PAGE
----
Trading in Your Feathers
There are two main dovish arguments. The first is that we're "nowhere close" to full employment or meaningful capacity constraints, as the Economic Policy Institute's Josh Bivens argues. The second is that, even if we are close, it's worth chancing it with inflation because the benefits of a robust recovery greatly exceed its risks of taking it a bit too far, as The Economist's Ryan Avent and The Financial Times' Cardiff Garcia both have said.
Bivens argues that the U.S. economy hasn't recovered in a significant way. He suggests the output gap has shrank by less than half, or perhaps even less than a third. It's the thoroughest update I've seen on the dovish case. What it boils down to is that the output gap looks big and employment is still depressed, and there's no evidence of price inflation or fiscal crowding-out.
Where do Bivens and I diverge? We definitely do. The key part about most definitions of full employment is the behavior of wages. You know you're at full employment when you see wages increasing in a big way. You know you're not when wage growth is quiet. This is why I am watching the wage determination process and at quits. There's really no way to get to that definition of full employment from estimates of the output or unemployment gaps, as that assumes the level of potential, the essence of what you're trying to prove. Inflation comes closer, but it will likely lag wages.
What I'd love to hear him answer: The U.S. is seeing 8 million too many quits a year for there to have been no reduction in slack in labor markets. That's 6 percent of total employment. In fact, quits suggest the unemployment rate is accurately measuring labor-market slack.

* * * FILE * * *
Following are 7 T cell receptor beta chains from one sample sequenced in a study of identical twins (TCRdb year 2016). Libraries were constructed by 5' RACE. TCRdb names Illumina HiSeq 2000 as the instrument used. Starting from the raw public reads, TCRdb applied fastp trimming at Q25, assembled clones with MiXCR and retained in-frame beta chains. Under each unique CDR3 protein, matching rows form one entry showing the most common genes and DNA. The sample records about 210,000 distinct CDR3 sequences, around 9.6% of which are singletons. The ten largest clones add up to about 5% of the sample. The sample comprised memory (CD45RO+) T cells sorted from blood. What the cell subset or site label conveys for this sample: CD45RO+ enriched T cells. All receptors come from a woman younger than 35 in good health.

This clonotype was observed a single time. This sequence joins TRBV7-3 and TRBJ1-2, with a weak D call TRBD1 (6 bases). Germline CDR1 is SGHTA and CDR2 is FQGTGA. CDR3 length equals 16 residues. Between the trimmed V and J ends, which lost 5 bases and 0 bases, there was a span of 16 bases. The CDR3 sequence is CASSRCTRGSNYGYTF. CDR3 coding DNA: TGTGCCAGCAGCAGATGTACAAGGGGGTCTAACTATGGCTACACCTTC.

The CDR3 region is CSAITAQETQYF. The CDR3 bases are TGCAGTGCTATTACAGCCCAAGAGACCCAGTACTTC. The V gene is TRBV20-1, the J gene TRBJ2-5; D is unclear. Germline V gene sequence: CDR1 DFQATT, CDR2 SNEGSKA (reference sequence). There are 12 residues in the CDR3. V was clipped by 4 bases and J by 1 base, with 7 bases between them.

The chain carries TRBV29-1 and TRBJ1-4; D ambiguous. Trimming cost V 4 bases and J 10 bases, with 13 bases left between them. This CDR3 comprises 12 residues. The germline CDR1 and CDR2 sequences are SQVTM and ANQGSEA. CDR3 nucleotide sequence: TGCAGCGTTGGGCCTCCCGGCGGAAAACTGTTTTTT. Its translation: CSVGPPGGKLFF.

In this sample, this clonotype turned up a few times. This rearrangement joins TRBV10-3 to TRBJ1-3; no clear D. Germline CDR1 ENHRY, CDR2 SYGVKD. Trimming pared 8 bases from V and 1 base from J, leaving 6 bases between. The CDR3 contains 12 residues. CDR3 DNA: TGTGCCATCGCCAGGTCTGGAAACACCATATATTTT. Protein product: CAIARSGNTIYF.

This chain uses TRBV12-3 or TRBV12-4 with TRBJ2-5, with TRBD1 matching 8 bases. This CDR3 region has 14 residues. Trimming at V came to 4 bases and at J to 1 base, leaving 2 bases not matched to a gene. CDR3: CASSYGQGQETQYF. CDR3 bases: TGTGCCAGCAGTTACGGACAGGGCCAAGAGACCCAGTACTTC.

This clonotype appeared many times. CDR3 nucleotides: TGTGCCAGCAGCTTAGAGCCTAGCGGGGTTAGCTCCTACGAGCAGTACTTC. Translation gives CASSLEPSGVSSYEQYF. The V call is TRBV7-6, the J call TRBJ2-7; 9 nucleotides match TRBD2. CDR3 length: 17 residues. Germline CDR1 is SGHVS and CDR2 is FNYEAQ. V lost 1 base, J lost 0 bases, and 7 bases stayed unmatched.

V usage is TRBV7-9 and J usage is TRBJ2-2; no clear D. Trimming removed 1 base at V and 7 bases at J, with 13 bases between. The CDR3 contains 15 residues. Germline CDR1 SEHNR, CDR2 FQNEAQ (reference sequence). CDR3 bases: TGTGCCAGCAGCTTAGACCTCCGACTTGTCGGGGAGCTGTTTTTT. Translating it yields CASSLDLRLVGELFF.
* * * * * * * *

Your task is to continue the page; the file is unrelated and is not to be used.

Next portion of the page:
Avent's and Garcia's arguments are more interesting, and we agree much more than we disagree. Both are willing to accept that the output gap isn't quite as large as Bivens suggests. Yet Avent and Garcia both say it's worth pressing onward because we might be able to recoup lost capacity, give wages a boost after a long period of stagnation, and because a macroeconomic equilibrium with slightly higher inflation and higher nominal interest rates is in itself desirable. The last point is that when inflation and interest rates are too low, it renders monetary policy impotent as a tool to fight future recessions.
Right. There's no doubt that the costs and benefits of an "overshoot" of full employment are asymmetric. Stay too loose for too long, and you get a temporary bit of inflation. Exit too early, and you leave the work of fixing the recession unfinished forever. Who wouldn't take the first one?
The problem with this cost-benefit logic is that the consensus policy track already agrees with it, as do I, to the extent to which the logic works. Futures markets anticipate the first rate hike in the fall of 2015. Rate are then set to rise about one percentage point per year. This locks in a solid amount of "overshoot" already.
How do I figure that? The unemployment rate is 6.7 percent. It has fallen roughly 0.8 percentage points per year. Extrapolate forward to the fall of 2015, and you get that the first rate hike will happen with an unemployment rate of about 5.5 percent. The Fed's estimate of the natural rate of unemployment is 5.2 percent to 5.8 percent, and the middle of that range is 5.5 percent.